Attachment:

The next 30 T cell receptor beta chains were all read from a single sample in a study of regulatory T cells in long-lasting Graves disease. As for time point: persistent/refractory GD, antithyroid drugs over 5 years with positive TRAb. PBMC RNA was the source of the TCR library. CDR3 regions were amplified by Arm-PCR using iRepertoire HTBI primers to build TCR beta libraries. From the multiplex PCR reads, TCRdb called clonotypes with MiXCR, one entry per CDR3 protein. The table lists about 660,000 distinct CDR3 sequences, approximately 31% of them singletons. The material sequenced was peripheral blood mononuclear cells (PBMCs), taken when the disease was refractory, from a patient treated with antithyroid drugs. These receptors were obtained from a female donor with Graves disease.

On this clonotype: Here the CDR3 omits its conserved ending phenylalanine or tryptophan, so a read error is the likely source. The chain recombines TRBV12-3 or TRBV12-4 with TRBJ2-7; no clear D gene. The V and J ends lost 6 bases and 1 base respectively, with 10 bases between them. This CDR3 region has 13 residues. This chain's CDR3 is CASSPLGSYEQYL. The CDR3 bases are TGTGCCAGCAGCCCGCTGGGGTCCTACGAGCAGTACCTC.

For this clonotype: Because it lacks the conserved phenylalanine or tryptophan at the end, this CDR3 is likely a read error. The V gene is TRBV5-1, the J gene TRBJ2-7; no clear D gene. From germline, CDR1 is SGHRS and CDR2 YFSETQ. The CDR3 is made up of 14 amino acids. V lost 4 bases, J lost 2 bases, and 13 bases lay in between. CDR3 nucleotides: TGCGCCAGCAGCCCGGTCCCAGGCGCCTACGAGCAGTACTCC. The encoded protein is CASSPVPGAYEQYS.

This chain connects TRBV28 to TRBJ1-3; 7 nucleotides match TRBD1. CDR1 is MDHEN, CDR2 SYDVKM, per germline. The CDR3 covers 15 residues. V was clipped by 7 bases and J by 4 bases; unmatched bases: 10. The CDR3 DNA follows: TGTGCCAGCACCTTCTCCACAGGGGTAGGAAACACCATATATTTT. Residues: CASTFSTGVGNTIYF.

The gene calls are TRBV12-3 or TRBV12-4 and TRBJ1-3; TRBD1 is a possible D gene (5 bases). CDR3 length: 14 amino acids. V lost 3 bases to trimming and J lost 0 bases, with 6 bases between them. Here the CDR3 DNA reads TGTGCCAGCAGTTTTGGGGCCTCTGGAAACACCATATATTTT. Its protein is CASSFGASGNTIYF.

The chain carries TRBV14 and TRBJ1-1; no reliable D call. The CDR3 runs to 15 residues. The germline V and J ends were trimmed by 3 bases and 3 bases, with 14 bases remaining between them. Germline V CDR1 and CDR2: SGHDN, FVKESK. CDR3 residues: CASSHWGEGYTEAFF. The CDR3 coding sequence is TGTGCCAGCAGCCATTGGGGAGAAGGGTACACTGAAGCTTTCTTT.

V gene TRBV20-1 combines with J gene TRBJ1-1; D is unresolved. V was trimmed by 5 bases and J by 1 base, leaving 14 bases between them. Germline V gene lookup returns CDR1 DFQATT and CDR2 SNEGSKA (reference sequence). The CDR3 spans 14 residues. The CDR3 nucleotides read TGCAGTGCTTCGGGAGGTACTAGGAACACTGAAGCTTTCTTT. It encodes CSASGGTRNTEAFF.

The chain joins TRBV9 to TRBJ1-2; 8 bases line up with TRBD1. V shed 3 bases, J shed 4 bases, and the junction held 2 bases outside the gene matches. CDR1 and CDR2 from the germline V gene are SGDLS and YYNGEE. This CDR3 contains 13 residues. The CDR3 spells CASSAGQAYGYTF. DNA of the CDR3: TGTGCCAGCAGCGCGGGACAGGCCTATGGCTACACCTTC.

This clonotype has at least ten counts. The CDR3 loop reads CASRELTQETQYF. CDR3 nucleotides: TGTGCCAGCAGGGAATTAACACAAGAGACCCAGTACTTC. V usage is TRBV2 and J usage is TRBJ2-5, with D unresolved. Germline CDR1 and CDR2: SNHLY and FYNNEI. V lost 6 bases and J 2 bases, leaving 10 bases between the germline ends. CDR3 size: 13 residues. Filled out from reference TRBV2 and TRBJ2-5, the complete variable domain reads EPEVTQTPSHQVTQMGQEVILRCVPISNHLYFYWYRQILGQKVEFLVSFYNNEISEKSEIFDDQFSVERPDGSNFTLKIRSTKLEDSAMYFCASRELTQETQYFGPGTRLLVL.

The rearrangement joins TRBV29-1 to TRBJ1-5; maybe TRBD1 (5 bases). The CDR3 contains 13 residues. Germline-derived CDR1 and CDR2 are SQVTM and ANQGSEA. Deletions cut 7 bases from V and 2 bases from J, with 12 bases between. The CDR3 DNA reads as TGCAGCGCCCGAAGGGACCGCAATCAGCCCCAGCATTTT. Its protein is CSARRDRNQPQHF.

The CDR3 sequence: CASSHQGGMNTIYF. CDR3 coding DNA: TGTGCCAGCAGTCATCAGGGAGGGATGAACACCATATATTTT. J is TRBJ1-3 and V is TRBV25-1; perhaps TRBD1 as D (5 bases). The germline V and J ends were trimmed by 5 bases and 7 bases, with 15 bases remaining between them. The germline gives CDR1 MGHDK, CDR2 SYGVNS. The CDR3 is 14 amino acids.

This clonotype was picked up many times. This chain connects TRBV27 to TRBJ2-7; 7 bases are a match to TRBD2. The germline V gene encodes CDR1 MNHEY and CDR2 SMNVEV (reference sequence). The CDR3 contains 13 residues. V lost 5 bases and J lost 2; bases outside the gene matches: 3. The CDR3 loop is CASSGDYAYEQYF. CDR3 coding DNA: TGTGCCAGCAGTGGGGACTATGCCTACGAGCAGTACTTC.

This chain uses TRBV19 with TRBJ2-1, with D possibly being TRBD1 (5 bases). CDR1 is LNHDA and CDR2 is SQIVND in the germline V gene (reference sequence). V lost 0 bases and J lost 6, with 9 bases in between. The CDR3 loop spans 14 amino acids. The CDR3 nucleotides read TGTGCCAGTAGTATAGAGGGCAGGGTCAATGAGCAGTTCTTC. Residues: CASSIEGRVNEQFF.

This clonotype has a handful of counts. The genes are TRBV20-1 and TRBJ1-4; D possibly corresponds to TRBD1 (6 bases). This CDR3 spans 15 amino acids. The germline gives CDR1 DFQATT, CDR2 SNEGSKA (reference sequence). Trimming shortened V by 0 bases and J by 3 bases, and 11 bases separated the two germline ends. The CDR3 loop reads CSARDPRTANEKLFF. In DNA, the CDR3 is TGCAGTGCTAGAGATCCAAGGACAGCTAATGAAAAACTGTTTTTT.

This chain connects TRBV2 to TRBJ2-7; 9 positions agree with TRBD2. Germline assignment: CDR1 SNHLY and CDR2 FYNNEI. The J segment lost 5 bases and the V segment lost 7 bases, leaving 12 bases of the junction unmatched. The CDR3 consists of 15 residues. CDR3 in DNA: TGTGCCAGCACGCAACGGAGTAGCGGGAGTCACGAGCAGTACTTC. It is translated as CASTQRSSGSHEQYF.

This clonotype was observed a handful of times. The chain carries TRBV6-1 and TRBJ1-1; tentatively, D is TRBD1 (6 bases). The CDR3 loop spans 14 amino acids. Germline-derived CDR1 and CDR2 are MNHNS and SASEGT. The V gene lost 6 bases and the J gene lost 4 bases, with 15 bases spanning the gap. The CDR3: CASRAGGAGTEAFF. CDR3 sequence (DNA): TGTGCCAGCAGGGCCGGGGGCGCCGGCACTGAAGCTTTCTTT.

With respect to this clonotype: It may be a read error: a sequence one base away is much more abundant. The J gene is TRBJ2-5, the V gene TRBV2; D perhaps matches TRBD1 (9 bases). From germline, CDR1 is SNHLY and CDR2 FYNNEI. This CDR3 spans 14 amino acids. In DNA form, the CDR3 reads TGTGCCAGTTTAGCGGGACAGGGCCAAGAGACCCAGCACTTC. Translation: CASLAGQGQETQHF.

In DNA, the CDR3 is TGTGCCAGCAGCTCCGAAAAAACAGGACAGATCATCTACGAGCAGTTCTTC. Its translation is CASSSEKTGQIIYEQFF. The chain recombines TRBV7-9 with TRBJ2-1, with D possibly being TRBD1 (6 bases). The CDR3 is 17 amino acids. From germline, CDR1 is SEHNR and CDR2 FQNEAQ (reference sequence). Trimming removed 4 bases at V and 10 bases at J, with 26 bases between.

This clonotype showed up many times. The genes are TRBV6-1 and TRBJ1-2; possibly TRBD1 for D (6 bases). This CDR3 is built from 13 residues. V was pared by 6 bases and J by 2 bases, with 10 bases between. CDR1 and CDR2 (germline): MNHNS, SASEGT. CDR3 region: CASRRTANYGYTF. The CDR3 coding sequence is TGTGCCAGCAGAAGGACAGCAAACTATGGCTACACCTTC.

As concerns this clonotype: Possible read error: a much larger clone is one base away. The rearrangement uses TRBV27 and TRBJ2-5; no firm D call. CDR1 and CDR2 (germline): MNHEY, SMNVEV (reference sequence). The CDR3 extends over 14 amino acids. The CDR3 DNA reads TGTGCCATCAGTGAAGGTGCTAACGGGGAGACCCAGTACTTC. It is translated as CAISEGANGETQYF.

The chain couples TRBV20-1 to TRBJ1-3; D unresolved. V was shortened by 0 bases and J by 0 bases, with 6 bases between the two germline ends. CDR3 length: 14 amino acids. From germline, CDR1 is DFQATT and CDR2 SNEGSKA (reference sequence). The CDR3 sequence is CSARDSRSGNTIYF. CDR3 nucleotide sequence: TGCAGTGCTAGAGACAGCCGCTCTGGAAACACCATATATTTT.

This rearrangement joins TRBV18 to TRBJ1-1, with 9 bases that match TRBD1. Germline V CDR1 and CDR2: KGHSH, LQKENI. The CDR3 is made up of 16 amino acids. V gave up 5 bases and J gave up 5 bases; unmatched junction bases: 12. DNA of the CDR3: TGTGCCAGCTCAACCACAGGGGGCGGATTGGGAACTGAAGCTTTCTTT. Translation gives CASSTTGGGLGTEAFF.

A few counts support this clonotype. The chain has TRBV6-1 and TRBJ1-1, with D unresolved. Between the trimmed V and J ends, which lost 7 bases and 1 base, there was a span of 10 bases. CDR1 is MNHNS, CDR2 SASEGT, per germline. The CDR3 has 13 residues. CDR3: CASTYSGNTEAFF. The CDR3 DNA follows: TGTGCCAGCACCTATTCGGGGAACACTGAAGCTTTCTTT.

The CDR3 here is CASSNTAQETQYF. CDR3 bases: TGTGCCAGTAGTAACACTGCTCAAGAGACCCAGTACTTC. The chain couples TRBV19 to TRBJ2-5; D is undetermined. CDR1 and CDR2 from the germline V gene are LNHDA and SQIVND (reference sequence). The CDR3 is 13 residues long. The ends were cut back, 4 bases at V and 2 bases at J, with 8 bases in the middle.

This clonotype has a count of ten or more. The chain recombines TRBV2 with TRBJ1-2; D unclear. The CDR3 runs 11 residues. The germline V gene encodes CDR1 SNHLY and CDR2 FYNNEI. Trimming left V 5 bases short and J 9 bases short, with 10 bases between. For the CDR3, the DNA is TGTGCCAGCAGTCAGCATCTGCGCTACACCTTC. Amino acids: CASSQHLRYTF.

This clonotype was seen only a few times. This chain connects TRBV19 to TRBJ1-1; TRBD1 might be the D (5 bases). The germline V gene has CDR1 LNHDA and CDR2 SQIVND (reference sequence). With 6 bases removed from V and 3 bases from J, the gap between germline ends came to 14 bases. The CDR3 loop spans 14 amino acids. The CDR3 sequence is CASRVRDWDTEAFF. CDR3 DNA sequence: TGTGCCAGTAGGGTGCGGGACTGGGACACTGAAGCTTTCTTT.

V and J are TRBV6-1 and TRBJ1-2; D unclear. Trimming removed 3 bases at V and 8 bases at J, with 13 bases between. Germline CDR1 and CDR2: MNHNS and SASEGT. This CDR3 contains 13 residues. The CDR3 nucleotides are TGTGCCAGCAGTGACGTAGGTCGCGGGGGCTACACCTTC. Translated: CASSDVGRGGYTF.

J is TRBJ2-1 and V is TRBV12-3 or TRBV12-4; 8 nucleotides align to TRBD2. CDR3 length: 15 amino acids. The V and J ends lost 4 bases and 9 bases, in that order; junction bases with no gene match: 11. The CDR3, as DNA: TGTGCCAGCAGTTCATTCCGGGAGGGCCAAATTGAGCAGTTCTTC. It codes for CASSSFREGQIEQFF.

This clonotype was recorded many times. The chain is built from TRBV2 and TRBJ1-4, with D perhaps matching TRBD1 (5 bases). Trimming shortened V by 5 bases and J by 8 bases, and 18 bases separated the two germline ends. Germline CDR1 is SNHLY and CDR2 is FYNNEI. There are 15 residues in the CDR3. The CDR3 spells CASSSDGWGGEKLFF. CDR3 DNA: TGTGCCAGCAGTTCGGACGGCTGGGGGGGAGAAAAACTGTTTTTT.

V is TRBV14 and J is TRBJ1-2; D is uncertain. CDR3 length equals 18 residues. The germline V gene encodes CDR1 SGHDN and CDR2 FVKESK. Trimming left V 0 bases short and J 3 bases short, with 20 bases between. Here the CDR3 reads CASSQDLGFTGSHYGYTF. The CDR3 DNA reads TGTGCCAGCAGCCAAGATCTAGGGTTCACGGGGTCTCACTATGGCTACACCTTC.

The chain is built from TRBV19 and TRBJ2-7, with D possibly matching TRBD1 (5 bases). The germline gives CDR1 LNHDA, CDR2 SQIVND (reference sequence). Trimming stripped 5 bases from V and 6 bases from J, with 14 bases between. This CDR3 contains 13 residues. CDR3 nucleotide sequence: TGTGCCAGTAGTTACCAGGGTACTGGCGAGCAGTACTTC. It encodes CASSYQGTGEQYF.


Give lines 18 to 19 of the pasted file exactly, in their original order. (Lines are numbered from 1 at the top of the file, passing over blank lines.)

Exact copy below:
In DNA, the CDR3 is TGTGCCAGCAGCTCCGAAAAAACAGGACAGATCATCTACGAGCAGTTCTTC. Its translation is CASSSEKTGQIIYEQFF. The chain recombines TRBV7-9 with TRBJ2-1, with D possibly being TRBD1 (6 bases). The CDR3 is 17 amino acids. From germline, CDR1 is SEHNR and CDR2 FQNEAQ (reference sequence). Trimming removed 4 bases at V and 10 bases at J, with 26 bases between.

This clonotype showed up many times. The genes are TRBV6-1 and TRBJ1-2; possibly TRBD1 for D (6 bases). This CDR3 is built from 13 residues. V was pared by 6 bases and J by 2 bases, with 10 bases between. CDR1 and CDR2 (germline): MNHNS, SASEGT. CDR3 region: CASRRTANYGYTF. The CDR3 coding sequence is TGTGCCAGCAGAAGGACAGCAAACTATGGCTACACCTTC.